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This public event, presented by the Centre for Social Work Innovation and Research (CSWIR) at the University of Sussex in the UK and the Social Work Innovation Research Living Space (SWIRLS) at Flinders University in South Australia, will be an ‘in conversation with’ style event, where academics, and practitioners will discuss how practice has adapted to the heightened sense of uncertainty engendered by the pandemic in everyday child protection social work. The unique perspectives of social work practitioners and managers from Australian and UK practice contexts will be brought together in conversation with academic colleagues from SWIRLS and CSWIR.
This book examines the involvement of those with care experience in the criminal justice system in an Australian jurisdiction. The majority of children in care do not come into contact with the youth justice system. However, among children involved in the youth justice system, those with care experience are overrepresented. The authors focus on the process of colonialisation and criminalisation, rather than crime.
South Australia’s first Aboriginal Children’s Commissioner has launched a year-long Royal Commission-like inquiry into the State Government’s removal of Aboriginal children.
South Australia's Commissioner for Aboriginal Children and Young People has launched an inquiry into the high rates of Indigenous kids in state care.
Next Steps for Our Kids (Next Steps) sets out an ambitious reform agenda building on the positive outcomes seen through the implementation of the previous A Step Up for Our Kids Strategy (A Step Up) and addresses the continuing challenges seen in the child and youth protection system in Australia. Next Steps is an evolution of A Step Up and will see various original elements matured, extended and expanded.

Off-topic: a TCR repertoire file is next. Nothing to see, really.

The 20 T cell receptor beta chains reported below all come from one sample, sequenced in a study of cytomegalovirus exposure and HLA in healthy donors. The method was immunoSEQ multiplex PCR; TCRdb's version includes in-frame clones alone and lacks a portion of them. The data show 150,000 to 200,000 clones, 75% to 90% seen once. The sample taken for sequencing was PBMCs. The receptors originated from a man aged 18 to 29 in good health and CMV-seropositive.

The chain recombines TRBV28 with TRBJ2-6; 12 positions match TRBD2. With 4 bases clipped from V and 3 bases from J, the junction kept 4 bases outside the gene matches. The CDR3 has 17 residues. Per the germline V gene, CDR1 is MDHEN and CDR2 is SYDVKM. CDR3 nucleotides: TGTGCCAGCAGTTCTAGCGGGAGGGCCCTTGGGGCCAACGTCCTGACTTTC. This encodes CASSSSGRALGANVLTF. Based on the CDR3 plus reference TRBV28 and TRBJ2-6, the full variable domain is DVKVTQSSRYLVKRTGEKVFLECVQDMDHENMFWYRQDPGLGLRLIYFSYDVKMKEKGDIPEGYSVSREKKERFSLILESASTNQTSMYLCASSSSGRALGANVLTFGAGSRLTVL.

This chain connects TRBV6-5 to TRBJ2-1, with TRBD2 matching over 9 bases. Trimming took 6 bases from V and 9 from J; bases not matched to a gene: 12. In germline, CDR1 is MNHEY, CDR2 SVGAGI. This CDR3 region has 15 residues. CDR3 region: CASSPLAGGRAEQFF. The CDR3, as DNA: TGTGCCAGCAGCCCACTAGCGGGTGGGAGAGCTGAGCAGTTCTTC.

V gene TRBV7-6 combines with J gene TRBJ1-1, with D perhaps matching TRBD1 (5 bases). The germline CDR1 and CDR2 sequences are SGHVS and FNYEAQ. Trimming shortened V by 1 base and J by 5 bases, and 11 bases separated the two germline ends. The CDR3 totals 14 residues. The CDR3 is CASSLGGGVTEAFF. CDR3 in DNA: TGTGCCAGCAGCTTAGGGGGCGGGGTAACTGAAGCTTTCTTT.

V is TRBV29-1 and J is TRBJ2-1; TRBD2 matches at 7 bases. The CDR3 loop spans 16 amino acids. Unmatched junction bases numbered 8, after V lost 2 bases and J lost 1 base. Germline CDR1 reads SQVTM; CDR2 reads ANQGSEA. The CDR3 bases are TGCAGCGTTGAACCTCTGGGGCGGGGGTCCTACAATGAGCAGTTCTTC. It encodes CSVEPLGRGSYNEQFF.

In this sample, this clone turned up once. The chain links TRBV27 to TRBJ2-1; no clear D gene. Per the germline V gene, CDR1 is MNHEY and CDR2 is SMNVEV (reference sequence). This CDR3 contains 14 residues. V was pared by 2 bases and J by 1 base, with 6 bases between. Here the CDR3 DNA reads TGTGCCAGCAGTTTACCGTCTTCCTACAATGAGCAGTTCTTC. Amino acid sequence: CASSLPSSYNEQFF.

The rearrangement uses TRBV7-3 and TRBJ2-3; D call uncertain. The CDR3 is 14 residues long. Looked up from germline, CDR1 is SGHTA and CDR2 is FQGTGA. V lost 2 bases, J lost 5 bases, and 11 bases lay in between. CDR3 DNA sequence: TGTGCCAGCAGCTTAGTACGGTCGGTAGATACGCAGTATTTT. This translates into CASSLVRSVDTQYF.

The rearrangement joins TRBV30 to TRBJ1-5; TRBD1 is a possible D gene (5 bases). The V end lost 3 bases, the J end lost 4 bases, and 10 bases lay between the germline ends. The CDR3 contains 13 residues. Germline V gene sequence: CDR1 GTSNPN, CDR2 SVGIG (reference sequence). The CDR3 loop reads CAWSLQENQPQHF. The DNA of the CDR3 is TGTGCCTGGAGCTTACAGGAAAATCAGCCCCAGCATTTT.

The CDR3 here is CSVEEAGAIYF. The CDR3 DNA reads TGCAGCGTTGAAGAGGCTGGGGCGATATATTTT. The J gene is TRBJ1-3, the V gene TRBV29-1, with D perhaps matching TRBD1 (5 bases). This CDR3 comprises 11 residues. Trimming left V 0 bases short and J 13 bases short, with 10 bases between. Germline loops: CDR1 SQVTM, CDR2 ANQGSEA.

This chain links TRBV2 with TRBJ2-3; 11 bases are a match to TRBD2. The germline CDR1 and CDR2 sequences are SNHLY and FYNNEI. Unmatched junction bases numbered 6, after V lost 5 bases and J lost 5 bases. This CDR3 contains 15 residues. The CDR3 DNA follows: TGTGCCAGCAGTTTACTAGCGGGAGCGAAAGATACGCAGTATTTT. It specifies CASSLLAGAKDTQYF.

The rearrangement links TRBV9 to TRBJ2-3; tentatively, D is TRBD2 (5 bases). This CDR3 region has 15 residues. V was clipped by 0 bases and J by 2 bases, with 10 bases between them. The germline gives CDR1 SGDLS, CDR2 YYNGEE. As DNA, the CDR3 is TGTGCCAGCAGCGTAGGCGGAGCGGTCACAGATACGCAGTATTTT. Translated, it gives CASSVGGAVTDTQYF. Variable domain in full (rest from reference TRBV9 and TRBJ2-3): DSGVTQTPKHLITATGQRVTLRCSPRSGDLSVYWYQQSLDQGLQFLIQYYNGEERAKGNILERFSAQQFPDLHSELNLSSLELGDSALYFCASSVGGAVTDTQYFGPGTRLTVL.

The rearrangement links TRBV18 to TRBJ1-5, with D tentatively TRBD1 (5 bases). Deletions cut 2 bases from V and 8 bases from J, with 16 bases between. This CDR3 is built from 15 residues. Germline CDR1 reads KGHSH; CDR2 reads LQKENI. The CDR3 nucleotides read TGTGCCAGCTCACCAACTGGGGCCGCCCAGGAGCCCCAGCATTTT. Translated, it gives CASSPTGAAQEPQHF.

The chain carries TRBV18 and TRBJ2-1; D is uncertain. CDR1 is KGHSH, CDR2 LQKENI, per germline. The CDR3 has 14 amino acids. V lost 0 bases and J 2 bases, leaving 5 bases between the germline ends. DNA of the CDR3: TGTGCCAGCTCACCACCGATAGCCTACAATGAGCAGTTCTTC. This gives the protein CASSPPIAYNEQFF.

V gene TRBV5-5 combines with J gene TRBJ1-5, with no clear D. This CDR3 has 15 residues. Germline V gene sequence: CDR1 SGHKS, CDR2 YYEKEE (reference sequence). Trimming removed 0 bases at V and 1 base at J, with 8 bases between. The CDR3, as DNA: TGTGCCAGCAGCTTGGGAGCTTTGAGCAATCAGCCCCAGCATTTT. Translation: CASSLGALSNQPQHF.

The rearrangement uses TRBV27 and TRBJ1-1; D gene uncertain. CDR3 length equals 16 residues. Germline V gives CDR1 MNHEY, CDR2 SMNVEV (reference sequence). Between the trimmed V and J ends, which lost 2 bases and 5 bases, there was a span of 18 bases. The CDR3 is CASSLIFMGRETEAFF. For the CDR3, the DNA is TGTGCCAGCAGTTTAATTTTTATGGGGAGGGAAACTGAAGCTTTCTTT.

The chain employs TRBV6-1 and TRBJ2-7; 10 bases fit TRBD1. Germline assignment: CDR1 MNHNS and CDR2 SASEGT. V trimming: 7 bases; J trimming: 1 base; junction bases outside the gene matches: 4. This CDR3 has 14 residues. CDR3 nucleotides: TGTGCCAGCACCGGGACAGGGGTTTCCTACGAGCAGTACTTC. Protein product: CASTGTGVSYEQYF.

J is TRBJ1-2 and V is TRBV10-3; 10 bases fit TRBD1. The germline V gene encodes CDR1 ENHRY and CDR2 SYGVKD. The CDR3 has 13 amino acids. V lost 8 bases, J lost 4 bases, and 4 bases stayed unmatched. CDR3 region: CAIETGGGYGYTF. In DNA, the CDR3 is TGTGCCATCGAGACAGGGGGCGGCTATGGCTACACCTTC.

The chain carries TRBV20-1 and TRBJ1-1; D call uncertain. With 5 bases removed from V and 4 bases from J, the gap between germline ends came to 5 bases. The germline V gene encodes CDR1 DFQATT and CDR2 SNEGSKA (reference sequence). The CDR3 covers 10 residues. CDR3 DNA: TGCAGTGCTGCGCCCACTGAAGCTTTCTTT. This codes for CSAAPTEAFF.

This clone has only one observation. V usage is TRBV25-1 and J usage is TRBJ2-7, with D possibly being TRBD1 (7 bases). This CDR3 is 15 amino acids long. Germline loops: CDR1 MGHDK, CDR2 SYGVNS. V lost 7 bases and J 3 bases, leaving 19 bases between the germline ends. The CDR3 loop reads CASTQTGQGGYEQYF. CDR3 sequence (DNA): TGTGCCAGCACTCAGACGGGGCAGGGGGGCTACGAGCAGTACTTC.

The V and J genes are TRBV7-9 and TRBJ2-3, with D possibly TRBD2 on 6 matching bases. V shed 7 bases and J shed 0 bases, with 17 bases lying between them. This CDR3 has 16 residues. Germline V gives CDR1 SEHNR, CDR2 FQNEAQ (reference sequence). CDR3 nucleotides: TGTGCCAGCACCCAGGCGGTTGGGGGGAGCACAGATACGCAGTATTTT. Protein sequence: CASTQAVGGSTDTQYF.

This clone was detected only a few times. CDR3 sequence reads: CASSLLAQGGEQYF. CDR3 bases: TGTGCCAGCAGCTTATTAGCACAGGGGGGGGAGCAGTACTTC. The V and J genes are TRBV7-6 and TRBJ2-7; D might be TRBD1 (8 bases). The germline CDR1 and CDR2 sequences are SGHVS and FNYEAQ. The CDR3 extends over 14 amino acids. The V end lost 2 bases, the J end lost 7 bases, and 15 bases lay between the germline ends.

Children placed in residential care are significantly over-represented in youth justice systems. Drawing on interviews and focus groups with service providers, this exploratory study examines practice factors that impact on the criminalization of this group of children across multiple services and systems, including in the residential care environment, police, lawyers, courts and youth justice systems, as well as multi-systems practice with this group in one Australian state.
Removal from family of origin to state care can be a highly challenging childhood experience and is itself linked to an array of unfavourable outcomes in adult life. This systematic review which included Canada, the US, western Europe, and Australia, aimed to synthetise evidence on the risk of adult mortality in people with a history of state care in early life, and assess the association according to different contexts.
This paper presents a case study that discusses the lived experiences of two LGBTQA + young people who have been in out-of-home care in Australia, focusing particularly on the influence of relationships on their developing sexual identity.
This article presents Kaupapa Māori research undertaken by a mokopuna Māori with the lived experience of state care in New Zealand, alongside established Kaupapa Māori researchers. Literature containing the voices of care-experienced mokopuna Māori was reviewed to explore what conditions exist and are needed to uphold wellbeing.
South Australia has the highest rate of separating brothers and sisters in care in the country, research shows, prompting child protection advocates and the minister in charge to call for sweeping reform to keep families together.